The History of Parachutes

Something that is now standard on most aircraft was once just a mere figment of the imagination. Parachutes have been around in one form or another for about 1000 years already, with the first nation known to use something remotely similar to them being the Chinese.

Probably the earliest known picture of a parachute was sketched by inventor and artist Leonardo da Vinci in 1514. His imagined design features a pyramid-like rigid frame filled with cloth, with an open bottom which would serve to catch air. The concept was created as a means for a person to jump from a flaming building. Though the concept was probably never actually developed, it did form the basis for Croatian Faust Vrancic’s rigid-framed parachute. In 1917 Vrancic took the plunge and tested his “Homo Volans” invention himself. His parachute also had a rigid frame, but featured a more rectangular design. Vrancic lived to write about the experience in Machinae Novae, in which he also detailed fifty-six other technologically advanced parachute designs. After that the idea was laid to rest for a while until Fausto Veranzino, a mathematician, resurrected it after about a hundred years of fitful slumber. Veranzino also sought proof in demonstration and he managed to jump several times from a tower in Venice in 1595.

However, the father of the modern parachute was Louis Sebastien Lenormand, who not only successfully jumped from the tower of the Parisian observatory in his own construction in 1783, but who also invented the name “Parachute” for his creation. It was around this time that the development of parachutes got a massive jump-start with the invention of the hot air balloon. Parachutes became the ultimate means of survival if one of these balloons suffered accident or injury and so they needed to work as efficiently as possible. With this in mind, French balloonist Jean Pierre Blanchard became the next noteworthy developer of the parachute. He experimented by placing a variety of animals in a wicker basket connected to a parachute and then dropping them out the balloons. In 1785 he put himself in the basket, landed safely from a height of 2 400 meters and the world has never looked back since.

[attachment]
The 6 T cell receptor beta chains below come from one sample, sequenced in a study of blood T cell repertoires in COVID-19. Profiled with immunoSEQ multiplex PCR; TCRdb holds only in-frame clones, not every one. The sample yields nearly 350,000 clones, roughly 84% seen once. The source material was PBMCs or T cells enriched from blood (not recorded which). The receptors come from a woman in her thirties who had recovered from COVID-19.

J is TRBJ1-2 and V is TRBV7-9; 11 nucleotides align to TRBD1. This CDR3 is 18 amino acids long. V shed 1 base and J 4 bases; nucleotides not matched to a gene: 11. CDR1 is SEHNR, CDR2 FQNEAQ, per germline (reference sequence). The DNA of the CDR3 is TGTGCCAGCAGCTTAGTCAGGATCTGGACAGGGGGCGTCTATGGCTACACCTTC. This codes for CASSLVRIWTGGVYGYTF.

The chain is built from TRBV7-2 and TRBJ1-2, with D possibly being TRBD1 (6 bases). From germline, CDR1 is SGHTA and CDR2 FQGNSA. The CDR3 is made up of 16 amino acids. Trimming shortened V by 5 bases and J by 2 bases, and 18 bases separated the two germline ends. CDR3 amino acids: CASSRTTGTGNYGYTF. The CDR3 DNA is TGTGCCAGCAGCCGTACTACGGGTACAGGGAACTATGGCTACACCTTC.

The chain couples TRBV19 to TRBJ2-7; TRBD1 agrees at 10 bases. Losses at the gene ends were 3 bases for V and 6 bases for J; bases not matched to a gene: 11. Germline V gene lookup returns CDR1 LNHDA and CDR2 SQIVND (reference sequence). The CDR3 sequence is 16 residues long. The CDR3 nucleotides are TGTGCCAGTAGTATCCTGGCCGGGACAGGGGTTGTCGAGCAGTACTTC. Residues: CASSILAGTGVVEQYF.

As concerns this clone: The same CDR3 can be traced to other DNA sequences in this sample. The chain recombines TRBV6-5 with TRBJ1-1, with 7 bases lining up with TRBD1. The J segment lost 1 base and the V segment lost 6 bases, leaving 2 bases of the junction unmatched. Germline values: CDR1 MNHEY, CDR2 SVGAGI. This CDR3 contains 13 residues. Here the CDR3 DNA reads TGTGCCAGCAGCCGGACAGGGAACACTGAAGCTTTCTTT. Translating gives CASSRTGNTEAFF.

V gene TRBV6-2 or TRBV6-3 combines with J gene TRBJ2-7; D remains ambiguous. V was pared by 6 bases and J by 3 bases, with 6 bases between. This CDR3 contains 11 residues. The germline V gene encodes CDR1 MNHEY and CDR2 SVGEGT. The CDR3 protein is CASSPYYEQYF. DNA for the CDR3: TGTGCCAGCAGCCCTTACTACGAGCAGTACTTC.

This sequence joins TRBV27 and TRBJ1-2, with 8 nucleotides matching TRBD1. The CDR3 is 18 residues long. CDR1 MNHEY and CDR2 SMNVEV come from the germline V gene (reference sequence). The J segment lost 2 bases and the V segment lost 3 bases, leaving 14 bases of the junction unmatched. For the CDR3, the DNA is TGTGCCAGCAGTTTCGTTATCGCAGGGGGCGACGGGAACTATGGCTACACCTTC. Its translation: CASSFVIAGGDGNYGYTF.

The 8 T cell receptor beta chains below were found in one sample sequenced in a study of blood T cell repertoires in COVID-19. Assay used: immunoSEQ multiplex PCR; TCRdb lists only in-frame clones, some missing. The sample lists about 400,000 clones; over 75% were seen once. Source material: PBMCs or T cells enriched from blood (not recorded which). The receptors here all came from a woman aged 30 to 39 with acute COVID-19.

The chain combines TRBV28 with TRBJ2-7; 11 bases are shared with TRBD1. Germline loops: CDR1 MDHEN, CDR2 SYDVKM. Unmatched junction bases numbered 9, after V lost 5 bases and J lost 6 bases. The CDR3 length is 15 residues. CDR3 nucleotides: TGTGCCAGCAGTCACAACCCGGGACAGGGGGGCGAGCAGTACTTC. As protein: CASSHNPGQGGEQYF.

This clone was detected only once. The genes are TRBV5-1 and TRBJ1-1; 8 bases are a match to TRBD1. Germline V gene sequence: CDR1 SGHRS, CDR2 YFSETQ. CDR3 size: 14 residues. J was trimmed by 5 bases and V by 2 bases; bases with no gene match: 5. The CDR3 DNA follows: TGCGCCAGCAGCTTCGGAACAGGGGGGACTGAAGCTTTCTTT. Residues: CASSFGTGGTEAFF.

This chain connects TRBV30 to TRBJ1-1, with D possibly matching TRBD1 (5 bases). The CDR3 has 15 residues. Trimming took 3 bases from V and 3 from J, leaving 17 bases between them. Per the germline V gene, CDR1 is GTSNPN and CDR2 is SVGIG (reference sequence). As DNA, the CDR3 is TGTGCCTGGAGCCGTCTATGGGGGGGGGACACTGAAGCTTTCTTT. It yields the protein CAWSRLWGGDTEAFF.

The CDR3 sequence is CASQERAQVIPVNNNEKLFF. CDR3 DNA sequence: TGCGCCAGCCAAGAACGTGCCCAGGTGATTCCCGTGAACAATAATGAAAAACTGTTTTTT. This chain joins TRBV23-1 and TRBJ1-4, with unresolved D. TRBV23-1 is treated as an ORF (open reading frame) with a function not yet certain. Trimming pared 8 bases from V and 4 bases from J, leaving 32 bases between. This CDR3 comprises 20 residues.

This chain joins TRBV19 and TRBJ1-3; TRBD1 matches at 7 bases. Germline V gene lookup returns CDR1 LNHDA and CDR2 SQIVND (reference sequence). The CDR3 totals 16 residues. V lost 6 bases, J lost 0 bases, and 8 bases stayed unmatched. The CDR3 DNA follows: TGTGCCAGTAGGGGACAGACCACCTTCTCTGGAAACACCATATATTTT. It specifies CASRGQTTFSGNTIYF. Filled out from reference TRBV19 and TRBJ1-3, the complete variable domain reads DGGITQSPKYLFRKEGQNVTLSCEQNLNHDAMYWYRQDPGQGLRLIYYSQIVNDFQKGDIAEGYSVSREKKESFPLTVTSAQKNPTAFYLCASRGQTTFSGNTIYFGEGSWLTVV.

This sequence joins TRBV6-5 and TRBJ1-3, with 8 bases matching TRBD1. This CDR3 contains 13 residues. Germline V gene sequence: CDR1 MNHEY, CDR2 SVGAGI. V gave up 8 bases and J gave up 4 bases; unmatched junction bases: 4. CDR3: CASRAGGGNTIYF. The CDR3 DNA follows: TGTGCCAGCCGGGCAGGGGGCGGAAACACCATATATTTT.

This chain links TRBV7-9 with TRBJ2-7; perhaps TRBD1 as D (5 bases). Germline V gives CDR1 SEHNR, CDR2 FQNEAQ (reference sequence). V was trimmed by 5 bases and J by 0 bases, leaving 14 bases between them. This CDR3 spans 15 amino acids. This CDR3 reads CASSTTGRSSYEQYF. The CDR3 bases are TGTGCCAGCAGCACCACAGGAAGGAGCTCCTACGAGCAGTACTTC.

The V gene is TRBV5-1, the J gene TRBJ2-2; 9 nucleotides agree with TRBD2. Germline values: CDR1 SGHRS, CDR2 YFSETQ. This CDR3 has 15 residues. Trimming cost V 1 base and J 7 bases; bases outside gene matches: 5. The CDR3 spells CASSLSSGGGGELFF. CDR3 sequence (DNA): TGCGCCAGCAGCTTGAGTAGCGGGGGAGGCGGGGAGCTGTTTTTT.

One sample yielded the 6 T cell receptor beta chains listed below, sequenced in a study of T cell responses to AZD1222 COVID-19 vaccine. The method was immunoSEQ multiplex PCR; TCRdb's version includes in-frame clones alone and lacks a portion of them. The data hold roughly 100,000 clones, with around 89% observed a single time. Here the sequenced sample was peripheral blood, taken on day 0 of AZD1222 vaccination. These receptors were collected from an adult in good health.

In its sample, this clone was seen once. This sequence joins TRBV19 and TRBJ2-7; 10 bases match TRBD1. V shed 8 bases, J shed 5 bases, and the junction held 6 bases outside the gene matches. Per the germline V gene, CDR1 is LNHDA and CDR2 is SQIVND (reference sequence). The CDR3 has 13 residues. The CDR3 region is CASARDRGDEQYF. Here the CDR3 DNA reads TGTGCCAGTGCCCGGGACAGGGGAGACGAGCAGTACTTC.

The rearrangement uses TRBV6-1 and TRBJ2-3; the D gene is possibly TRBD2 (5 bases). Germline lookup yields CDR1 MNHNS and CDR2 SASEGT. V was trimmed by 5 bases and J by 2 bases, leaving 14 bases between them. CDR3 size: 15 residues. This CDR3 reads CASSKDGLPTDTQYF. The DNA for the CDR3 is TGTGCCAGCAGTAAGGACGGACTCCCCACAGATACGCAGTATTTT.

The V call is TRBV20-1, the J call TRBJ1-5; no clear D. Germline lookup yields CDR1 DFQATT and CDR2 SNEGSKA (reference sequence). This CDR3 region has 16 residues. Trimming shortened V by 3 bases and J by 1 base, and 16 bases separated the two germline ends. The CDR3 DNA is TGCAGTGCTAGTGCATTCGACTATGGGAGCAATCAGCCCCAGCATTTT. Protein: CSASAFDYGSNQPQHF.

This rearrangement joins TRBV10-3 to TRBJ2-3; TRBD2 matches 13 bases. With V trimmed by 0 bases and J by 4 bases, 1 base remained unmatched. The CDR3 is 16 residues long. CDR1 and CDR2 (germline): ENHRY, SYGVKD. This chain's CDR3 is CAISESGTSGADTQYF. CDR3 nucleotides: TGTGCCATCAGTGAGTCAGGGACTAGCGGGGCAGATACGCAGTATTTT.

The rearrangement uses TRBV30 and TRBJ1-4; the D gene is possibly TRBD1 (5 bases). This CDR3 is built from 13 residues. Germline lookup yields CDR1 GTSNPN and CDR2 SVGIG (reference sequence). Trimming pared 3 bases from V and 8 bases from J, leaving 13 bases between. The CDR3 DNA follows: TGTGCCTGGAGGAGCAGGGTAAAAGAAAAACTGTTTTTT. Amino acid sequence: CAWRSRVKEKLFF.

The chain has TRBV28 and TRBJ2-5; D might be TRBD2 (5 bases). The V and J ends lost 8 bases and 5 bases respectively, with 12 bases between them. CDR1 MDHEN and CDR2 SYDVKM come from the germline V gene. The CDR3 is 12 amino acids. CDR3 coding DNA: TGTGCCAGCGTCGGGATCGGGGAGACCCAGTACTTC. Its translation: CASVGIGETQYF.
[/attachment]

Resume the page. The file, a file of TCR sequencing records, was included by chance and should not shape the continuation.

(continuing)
In 1797, traveling French performer Andre-Jacques Garnerin became the first person to make use of a parachute that looked more like an umbrella than a pyramid. It was also the first time that the parachute was not constantly open before the user jumped into the air. Unfortunately the new design struggled with the problem of dangerous air oscillations caused by the compressed air and eventually Gernerin’s friend Laland solved the problem by creating a hole in the middle of the canopy. The next development in the design of the parachute came in 1804 when the rigid frame was done away with. Not long after the first silky parachute with a canopy aperture was developed, followed by the then novelty idea of having a parachute packed in a sack. Up until this point the jumper was not able to control the opening of the parachute. That changed in 1908 when Leo Stevens designed a parachute that was released by the pulling of a rope. In 1911 the design of parachutes reached a new plateau when a smaller parachute was created to help pull out and open the bigger parachute – the best way to open a parachute from a back pack. This is a concept that is still very much in use today.

The first person to use a parachute to jump from an airplane was most likely Grant Morton. A short time later people realized that parachutes could save the lives of aircraft pilots and crew members and a variety of craft and pilots got fitted with the device. War and military defense proved to be a big factor in the many other minor adjustments made to the device, but today parachuting is very much seen as an enjoyable recreational activity. There are a number of different designs available and jumpers can not only choose when their parachutes open, but can guide their parachute and so have more control over where they land. Whether you use parachutes for sport, pleasure or safety, you no doubt greatly value this timeless device.